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An economic development leader of Columbus dies

In this January 2014 photo, Pratt & Whitney Aftermarket President Matthew Bromberg shakes hands with Columbus Mayor Teresa Tomlinson at Pratt & Whitney’s F100 engine overhaul center grand opening. Columbus Councilor Bruce Huff is at left, and Dick Ellis, chairman of the Columbus Development Authority, is at right.
In this January 2014 photo, Pratt & Whitney Aftermarket President Matthew Bromberg shakes hands with Columbus Mayor Teresa Tomlinson at Pratt & Whitney’s F100 engine overhaul center grand opening. Columbus Councilor Bruce Huff is at left, and Dick Ellis, chairman of the Columbus Development Authority, is at right.

Dick Ellis, former chairman of the Columbus Development Authority and a former deputy city manager, has died.

Ellis died from natural causes early Sunday morning after an extended illness, his daughter, Karen Wise, told the Ledger-Enquirer. He was 75.

In 2014, the Greater Columbus Chamber of Commerce gave Ellis its Volunteer of the Year award. Among the Columbus economic development projects Ellis was involved in are the new BlueCross BlueShield of Georgia operations center, the reopening of the Hostess Brands factory, the arrival of ATM manufacturer NCR and the opening of Pratt & Whitney’s jet engine overhauling center and a plant for automotive supplier AFS America.

Ellis also served the Columbus Consolidated Government as director of community and economic development.

From January 1998 to February 1999, Ellis served as a deputy city manager under then-city manager Carmen Cavezza, a retired Fort Benning commanding general. Cavezza called Ellis “qualified to be the city manager.”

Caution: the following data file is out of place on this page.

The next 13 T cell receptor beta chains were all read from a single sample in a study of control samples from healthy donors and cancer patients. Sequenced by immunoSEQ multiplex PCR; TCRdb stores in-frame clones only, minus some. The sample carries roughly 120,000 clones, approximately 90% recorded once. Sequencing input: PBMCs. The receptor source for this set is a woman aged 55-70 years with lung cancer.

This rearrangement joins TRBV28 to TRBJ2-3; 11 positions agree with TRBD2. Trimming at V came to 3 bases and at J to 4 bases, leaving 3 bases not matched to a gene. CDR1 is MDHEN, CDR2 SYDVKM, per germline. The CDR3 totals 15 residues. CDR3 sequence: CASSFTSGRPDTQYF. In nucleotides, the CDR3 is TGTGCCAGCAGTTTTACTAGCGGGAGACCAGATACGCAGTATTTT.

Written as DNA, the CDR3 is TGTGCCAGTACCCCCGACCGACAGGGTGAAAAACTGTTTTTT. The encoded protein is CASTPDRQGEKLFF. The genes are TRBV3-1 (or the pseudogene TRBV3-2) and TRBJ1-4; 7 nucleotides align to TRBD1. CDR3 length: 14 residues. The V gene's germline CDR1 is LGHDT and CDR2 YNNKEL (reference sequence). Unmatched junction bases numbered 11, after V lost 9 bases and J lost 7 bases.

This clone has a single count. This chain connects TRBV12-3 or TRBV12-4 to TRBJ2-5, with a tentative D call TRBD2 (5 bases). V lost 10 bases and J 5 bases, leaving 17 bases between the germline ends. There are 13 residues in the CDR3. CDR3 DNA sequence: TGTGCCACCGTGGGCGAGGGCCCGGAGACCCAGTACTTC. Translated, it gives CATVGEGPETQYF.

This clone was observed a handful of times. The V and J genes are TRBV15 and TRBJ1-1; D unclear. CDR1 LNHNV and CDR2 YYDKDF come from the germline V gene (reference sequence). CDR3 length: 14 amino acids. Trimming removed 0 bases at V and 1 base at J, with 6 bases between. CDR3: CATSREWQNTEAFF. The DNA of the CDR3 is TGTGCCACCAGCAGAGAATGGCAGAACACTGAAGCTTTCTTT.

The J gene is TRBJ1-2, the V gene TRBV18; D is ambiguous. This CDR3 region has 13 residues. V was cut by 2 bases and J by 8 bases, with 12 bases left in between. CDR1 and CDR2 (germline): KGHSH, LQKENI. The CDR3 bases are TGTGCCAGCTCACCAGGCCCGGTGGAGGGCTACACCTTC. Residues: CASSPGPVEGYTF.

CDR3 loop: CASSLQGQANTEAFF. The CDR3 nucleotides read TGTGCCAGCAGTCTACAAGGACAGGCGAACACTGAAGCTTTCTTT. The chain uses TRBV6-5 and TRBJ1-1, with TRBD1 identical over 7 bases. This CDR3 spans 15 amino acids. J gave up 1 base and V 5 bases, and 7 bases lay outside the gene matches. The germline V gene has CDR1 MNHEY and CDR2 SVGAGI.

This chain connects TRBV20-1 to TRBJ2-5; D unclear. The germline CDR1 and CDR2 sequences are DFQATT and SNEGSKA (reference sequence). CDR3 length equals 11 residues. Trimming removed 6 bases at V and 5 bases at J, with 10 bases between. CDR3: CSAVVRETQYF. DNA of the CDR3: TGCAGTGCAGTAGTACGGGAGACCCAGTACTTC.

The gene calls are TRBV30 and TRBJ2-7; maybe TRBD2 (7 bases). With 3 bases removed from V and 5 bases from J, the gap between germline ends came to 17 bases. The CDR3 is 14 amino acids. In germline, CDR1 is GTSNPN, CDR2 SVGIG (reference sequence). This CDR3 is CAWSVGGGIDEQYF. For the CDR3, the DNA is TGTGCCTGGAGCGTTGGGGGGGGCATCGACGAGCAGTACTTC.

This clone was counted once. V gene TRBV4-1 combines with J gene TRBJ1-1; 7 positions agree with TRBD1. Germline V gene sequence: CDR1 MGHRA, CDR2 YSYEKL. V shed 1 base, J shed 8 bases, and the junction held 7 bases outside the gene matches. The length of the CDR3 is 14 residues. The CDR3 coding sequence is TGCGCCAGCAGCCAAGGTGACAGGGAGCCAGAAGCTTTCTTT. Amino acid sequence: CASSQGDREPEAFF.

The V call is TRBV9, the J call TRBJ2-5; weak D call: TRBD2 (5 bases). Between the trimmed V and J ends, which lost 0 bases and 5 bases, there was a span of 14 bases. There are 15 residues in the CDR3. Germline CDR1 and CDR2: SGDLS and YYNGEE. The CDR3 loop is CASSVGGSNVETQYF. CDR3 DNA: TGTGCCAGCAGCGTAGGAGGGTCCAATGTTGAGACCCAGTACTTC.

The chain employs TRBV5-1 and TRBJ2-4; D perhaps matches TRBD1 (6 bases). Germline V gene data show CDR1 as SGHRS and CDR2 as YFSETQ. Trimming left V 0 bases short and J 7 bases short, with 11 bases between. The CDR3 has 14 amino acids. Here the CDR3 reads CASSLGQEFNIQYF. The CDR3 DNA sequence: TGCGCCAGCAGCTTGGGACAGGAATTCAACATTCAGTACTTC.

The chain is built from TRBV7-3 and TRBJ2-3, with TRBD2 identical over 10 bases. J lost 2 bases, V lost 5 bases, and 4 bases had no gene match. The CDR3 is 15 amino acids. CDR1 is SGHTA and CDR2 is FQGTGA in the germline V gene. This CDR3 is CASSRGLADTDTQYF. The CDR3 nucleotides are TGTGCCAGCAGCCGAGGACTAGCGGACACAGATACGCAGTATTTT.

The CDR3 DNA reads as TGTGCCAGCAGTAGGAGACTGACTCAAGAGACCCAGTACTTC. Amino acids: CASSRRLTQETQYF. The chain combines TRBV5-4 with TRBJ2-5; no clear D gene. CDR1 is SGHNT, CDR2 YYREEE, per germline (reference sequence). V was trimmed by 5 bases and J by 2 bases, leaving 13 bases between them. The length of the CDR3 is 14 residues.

“He was a very low-key guy but very knowledgeable and very much involved in projects,” Cavezza said in a phone interview. “He played a key role. I think he felt he could be doing more.”

After concluding his 15 years of service to the city with his one year as deputy city manager, Ellis became executive director of the Buick Challenge, the PGA Tour event at Callaway Gardens from 1991 to 2002. His last employer was Columbus Technical College, where he was vice president of operations before retiring in 2011.

Bob Poydasheff, who was Columbus mayor from 2003 to 2007 and a city councilor from 1996 to 2002, called Ellis “just a wonderful human being.”

“He was very active in city affairs,” Poydasheff said in a phone interview. “He was very active in bringing business into the community. … I always asked for his wise counsel.”

And that counsel was dependable, Poydasheff said, because Ellis wasn’t bombastic and didn’t hold grudges.

“He was a man of sound reason,” Poydasheff said. “... He was a man of integrity and a man of judgment. It’s just a sad day for Columbus.”

Brian Sillitto, executive vice president for economic development at the Greater Columbus Chamber of Commerce, echoed Poydasheff’s assessment of Ellis -- in meaning and manner -- when he led the Development Authority, which is appointed by Columbus Council.

“His impact was huge, especially in the perspective of the way Dick looked at economic development,” Sillitto said in a phone interview. “It’s the way we all should, and that’s as not just companies doing business but companies that create jobs for people so they can have a great quality of life. He was a giant.”

And this giant had a soft touch.

“He was the kind of guy that was laid back, but he had great sense of humor,” Sillitto said “I remember Dick being calm under pressure and calm when making decisions, just a good guy to be around and a great volunteer. I never saw him too high or too low. He was very even keel, and I’m sorry to hear of his passing. Our thoughts and prayers are with his wife, Sylvia, and his family.”

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Visitation will be Wednesday from 5 to 7 p.m. at Striffler-Hamby Mortuary, 4071 Macon Road. The funeral will be Thursday, starting at 11 a.m., in St. Anne Catholic Church, 2000 Kay Circle.

Survivors include his wife, Sylvia, his daughter, Karen Wise (Olin), and grandchildren Hayley and Mitchell Wise.

Karen Wise noted her father earned a Purple Heart during the Vietnam War and served his community with similar dedication.

“He wanted Columbus to grow, and we feel like he helped get some of those things here,” she said. “He loved the city and loved working and being involved and active in economic development. That was a huge passion of his.”

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